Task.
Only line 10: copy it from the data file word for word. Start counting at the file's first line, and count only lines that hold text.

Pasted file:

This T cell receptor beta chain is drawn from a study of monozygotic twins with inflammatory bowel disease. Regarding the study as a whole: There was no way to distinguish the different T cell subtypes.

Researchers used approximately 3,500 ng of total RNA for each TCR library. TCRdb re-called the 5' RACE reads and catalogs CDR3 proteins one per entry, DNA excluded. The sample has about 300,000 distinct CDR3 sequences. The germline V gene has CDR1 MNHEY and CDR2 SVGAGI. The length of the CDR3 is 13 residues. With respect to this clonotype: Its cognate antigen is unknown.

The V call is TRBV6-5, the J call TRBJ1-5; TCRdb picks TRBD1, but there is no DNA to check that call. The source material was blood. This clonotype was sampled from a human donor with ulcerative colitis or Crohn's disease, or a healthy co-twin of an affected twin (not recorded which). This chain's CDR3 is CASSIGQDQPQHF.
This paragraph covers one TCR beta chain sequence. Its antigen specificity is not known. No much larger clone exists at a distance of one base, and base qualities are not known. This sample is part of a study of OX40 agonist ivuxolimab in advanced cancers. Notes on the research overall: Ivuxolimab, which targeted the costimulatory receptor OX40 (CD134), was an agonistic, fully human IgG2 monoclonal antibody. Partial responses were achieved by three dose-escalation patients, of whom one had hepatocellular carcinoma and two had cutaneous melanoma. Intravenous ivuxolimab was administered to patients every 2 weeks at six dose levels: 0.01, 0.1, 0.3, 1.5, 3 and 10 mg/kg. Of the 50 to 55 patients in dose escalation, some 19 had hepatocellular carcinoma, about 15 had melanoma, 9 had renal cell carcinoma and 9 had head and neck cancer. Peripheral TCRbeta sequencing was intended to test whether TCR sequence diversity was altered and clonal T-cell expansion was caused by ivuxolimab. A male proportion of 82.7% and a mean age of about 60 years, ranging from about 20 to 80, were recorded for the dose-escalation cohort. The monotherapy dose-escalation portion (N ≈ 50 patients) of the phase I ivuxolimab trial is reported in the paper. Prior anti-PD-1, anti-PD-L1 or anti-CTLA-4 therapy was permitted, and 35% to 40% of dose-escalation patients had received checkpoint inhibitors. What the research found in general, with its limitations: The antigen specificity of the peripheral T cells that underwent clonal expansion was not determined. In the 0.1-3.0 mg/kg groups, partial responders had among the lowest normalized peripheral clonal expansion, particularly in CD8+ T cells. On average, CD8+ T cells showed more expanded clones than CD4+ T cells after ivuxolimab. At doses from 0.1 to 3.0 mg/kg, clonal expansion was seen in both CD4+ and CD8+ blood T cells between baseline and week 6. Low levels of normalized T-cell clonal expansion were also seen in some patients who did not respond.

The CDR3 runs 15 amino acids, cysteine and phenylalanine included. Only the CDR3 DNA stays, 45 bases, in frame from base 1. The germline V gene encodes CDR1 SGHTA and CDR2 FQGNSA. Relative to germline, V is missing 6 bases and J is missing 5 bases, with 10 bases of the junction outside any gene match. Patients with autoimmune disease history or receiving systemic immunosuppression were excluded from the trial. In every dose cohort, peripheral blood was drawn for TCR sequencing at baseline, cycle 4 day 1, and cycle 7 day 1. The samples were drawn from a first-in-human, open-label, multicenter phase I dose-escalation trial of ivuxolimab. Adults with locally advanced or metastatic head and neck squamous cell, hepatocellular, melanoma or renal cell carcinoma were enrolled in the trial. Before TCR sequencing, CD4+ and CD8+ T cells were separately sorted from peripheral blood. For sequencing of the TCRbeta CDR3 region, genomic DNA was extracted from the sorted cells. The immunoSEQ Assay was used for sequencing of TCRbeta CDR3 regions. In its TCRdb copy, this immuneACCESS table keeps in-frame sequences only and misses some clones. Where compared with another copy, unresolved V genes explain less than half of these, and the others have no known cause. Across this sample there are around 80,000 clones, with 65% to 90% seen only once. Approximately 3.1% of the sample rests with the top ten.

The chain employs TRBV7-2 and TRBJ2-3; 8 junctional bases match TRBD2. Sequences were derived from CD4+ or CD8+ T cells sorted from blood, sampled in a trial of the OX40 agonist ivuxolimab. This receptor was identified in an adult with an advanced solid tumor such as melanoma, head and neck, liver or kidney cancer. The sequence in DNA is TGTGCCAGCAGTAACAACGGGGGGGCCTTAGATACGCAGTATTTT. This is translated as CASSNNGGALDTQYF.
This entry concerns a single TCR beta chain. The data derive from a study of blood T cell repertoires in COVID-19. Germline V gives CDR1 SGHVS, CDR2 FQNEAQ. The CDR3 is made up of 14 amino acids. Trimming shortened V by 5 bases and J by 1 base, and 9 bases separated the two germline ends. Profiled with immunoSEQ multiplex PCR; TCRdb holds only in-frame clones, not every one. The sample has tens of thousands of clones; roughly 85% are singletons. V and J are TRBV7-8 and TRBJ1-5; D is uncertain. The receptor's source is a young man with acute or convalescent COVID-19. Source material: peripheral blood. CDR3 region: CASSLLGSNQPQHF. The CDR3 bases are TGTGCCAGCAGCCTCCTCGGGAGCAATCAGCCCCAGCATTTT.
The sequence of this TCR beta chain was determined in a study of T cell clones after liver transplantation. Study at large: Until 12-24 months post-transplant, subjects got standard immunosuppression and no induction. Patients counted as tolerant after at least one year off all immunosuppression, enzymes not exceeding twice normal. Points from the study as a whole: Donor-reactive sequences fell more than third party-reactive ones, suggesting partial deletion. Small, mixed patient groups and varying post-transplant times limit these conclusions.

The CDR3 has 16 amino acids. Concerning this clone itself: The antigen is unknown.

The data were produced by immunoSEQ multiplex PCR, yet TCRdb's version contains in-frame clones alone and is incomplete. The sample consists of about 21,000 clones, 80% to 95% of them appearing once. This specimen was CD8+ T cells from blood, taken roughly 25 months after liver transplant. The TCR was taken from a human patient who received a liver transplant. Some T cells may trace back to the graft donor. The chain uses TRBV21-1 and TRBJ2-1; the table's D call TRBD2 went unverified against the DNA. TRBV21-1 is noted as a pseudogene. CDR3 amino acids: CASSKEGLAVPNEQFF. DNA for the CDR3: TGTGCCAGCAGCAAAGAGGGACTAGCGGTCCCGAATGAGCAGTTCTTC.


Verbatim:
The data were produced by immunoSEQ multiplex PCR, yet TCRdb's version contains in-frame clones alone and is incomplete. The sample consists of about 21,000 clones, 80% to 95% of them appearing once. This specimen was CD8+ T cells from blood, taken roughly 25 months after liver transplant. The TCR was taken from a human patient who received a liver transplant. Some T cells may trace back to the graft donor. The chain uses TRBV21-1 and TRBJ2-1; the table's D call TRBD2 went unverified against the DNA. TRBV21-1 is noted as a pseudogene. CDR3 amino acids: CASSKEGLAVPNEQFF. DNA for the CDR3: TGTGCCAGCAGCAAAGAGGGACTAGCGGTCCCGAATGAGCAGTTCTTC.